The Elizabeth Leach Gallery is pleased to present Ed Bereal: Studio Studies – Survey of Drawings 1958 – 2020, featuring small and large scale drawings and collage created over six decades. The show highlights Bereal’s work on paper from early figurative and abstract artworks to recent drawings that focus on socio-political themes of racial inequity and corruption in the United States.

Ed Bereal’s distinctive visual language combines illustration, pop art, abstraction, holography and assemblage, and the new exhibition delves into the artist’s foundational practice of mark-making. Drawing has always been a primary modality and way of thinking for Bereal, exemplified through pictures on view that range from energetic sketches, portraits and collage (1958-64), to politically charged depictions of the present day rendered in graphite. Perhaps most significantly, the works included in the exhibition make visible the artist’s ideas, decision-making, discoveries and inner dialogue.

Bereal began experimenting with a stylistic figuration that synthesized perception and observation during his student years at the Chouinard Art Institute in Los Angeles, CA. The Gallery presents his early journal sketches of bold graphite lines that exaggerate shadows, obscure eyes and faces in self portraits, and hints at an interest in Abstract Expressionism. At that time, these new philosophies were introduced by his professor, artist Robert Irwin, and Bereal embraced the blurred distinctions between traditional mediums.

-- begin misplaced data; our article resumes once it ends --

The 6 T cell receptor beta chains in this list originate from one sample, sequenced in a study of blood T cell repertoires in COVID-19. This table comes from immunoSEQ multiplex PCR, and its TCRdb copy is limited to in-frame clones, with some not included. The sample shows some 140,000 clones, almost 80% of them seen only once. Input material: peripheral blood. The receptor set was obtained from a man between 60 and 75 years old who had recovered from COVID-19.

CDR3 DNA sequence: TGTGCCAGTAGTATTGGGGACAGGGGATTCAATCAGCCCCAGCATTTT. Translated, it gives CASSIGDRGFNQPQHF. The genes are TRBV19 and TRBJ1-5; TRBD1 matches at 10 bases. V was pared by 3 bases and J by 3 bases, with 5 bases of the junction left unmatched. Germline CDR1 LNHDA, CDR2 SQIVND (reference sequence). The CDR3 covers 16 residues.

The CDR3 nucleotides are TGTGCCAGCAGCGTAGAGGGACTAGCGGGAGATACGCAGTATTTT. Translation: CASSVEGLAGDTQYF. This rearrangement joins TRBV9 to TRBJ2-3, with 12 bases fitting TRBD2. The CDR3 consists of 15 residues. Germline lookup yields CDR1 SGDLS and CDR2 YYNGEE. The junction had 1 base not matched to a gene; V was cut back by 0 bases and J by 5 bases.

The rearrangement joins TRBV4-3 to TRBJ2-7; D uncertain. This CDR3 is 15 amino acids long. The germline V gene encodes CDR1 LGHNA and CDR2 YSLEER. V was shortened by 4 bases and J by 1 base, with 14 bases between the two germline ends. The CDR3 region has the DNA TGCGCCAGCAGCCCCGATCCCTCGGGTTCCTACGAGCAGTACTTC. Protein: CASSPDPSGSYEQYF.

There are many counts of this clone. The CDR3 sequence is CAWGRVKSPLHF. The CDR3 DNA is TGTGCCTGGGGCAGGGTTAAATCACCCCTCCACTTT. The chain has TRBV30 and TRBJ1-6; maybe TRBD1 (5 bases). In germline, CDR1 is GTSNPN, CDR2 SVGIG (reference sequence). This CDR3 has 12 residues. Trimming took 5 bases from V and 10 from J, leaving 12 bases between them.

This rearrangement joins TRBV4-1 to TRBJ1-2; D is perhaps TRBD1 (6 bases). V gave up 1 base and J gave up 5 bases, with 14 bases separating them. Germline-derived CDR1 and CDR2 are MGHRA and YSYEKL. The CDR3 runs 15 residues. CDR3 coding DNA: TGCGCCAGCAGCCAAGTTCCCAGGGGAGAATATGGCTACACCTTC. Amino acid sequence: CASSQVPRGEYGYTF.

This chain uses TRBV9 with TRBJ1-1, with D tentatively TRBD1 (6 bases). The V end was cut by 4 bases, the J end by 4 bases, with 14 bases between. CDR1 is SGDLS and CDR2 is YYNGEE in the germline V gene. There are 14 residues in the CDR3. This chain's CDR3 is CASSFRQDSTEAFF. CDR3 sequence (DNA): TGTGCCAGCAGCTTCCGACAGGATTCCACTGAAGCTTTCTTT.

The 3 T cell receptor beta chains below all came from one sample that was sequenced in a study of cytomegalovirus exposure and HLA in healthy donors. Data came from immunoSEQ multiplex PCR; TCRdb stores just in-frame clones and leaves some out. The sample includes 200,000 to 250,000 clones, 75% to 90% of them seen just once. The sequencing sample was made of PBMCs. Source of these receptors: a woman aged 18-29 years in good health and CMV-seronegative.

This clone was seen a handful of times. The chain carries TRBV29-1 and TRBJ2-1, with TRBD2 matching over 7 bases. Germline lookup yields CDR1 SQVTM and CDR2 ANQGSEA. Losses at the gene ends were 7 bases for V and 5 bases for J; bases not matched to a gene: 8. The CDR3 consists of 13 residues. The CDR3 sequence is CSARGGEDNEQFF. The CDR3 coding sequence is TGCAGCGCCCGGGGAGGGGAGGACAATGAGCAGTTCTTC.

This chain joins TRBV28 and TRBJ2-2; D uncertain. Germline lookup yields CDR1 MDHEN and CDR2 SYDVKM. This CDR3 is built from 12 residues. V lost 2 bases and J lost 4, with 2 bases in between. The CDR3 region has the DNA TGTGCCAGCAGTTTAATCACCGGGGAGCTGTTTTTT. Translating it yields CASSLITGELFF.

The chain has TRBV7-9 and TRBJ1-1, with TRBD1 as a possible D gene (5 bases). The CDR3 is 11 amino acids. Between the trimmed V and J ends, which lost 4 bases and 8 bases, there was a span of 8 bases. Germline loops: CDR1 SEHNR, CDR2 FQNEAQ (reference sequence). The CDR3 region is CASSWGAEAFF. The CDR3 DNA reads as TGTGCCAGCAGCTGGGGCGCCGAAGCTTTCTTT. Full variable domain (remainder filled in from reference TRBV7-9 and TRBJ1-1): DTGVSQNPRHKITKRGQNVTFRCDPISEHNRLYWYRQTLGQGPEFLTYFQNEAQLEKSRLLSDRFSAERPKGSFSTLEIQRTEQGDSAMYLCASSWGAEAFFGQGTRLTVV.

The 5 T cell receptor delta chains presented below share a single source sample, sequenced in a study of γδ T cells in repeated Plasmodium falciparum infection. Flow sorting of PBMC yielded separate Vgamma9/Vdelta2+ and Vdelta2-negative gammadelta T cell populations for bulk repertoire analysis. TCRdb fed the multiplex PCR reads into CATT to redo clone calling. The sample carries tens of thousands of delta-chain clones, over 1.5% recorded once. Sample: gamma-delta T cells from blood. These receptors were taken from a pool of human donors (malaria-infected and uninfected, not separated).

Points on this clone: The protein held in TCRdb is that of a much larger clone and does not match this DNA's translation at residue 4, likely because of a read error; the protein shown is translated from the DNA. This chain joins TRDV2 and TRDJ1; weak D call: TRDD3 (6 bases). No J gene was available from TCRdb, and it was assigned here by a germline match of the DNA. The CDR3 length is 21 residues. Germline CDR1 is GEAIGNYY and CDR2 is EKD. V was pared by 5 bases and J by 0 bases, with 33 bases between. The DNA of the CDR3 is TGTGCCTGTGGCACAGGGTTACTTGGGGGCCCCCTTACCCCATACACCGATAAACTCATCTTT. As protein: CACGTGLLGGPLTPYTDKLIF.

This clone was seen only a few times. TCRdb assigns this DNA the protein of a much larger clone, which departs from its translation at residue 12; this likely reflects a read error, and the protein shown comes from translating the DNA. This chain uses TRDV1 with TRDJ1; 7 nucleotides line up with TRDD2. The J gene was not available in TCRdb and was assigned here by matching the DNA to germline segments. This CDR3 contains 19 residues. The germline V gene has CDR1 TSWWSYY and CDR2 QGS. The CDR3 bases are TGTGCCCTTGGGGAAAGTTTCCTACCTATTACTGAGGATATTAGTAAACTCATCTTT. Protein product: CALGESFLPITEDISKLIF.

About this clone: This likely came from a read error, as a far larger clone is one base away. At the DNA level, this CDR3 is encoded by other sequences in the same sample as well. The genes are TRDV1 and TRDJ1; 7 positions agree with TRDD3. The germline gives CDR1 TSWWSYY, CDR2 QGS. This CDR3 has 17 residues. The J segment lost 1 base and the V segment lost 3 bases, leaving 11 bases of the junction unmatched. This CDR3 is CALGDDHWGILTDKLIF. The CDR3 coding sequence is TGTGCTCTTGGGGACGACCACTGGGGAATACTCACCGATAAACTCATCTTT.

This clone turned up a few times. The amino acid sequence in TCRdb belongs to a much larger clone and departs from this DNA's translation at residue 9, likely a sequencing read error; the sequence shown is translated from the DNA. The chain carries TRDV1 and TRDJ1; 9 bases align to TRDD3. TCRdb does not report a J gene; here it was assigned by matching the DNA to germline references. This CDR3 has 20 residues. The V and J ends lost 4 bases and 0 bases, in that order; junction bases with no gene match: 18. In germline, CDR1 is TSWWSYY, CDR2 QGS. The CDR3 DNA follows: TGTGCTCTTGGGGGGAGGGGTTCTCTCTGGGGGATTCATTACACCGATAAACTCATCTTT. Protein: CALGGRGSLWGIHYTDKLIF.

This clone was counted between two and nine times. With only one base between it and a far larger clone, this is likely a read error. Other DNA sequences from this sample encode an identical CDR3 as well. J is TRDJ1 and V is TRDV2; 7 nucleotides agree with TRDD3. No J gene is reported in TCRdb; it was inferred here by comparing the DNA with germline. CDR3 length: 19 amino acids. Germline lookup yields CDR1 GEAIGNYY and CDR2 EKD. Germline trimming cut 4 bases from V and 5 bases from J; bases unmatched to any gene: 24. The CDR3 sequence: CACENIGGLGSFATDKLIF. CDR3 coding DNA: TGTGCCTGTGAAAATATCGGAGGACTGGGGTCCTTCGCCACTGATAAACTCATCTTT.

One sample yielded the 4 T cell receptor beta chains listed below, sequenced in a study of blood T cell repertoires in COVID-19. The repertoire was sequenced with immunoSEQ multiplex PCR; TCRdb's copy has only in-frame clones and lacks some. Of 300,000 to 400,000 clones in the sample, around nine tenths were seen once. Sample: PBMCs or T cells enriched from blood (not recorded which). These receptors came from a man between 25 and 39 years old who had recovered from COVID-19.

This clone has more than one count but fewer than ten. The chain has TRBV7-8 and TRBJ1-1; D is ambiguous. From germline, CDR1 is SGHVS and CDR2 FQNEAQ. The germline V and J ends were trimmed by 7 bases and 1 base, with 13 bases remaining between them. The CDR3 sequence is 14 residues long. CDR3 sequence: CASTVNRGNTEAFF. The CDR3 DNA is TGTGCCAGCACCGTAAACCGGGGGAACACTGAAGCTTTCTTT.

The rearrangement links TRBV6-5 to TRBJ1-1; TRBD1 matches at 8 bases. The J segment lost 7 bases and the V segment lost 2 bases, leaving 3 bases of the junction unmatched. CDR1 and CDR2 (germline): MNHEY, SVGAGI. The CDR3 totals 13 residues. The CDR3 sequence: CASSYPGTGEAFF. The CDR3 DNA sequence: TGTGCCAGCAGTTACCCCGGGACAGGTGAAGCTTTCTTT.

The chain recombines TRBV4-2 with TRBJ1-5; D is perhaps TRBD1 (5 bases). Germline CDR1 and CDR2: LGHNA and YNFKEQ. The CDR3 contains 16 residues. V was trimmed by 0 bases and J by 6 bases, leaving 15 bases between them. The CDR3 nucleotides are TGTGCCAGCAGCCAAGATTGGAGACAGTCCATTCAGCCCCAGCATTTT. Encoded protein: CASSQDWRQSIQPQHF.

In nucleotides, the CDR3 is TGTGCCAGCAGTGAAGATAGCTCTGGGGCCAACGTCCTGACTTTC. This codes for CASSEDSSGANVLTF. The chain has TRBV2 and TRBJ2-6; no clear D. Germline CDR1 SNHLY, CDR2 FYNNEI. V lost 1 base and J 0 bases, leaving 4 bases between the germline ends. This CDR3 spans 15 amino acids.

Intimately-sized 1960s collages demonstrate his burgeoning interest in a multimedia approach. Scrawled, smudged, velvety graphite markings, overlapped torn newspaper, painted gestural shapes and distorted symbologies (including swastikas and German crosses) reject straightforward illustration in favor of expressionistic critical discourse.

Amid the racial tensions that followed the Watts Rebellion in 1965, the artist chose to distance himself from the art world for over two decades. During that period, he immersed himself in social justice movements, formed the “Bodacious Buggerilla” theater troupe, and traveled internationally to war-torn countries around the globe as a video journalist.

Bereal returned to his studio practice in the 1990s to focus largely on imagery and ideas epitomized in his Miss America series, also on view. The menacing symbology of Bereal’s grimacing, skeletal female figure personifies capitalism, racism and corporate greed, often appearing alongside cultural and political characters with provocative hand-written text. The new works in the exhibition communicate the artist’s interest in making injustices visible through an ongoing practice of drawing, and the rhythmic intensity and immediacy of his hand. Concurrent to the Elizabeth Leach Gallery presentation, the Portland Art Museum’s exhibition APEX: Ed Bereal features objects and installations on view through June 27, 2021

Ed Bereal attended Chouinard Art Institute from 1959-1962 and later taught at the University of California, Irvine (Irvine, CA) and Western Washington University (Bellingham, WA). His work is in the collection of The Museum of Modern Art (New York, NY); The Smithsonian Institute (Washington D.C.); San Francisco Museum of Modern Art (San Francisco, CA); Museum of Fine Arts (Houston, TX); and The Brooklyn Museum (Brooklyn NY), among others. Recent exhibitions include the Centre Georges Pompidou (Paris, France) in 2006 and Moderna Museet (Stockholm, Sweden) in 2009; L.A. Object & David Hammons Body Prints, Tilton Gallery (New York, NY) in 2006; as well as participating in Pacific Standard Time at The Getty Museum (Los Angeles, CA) in 2011. His first museum retrospective Wanted: Ed Bereal for Disturbing the Peace was held at the Whatcom Museum of Art (Bellingham, WA) in 2019, and Bereal’s APEX installation is currently on view at The Portland Art Museum (Portland, OR) through June 21, 2021.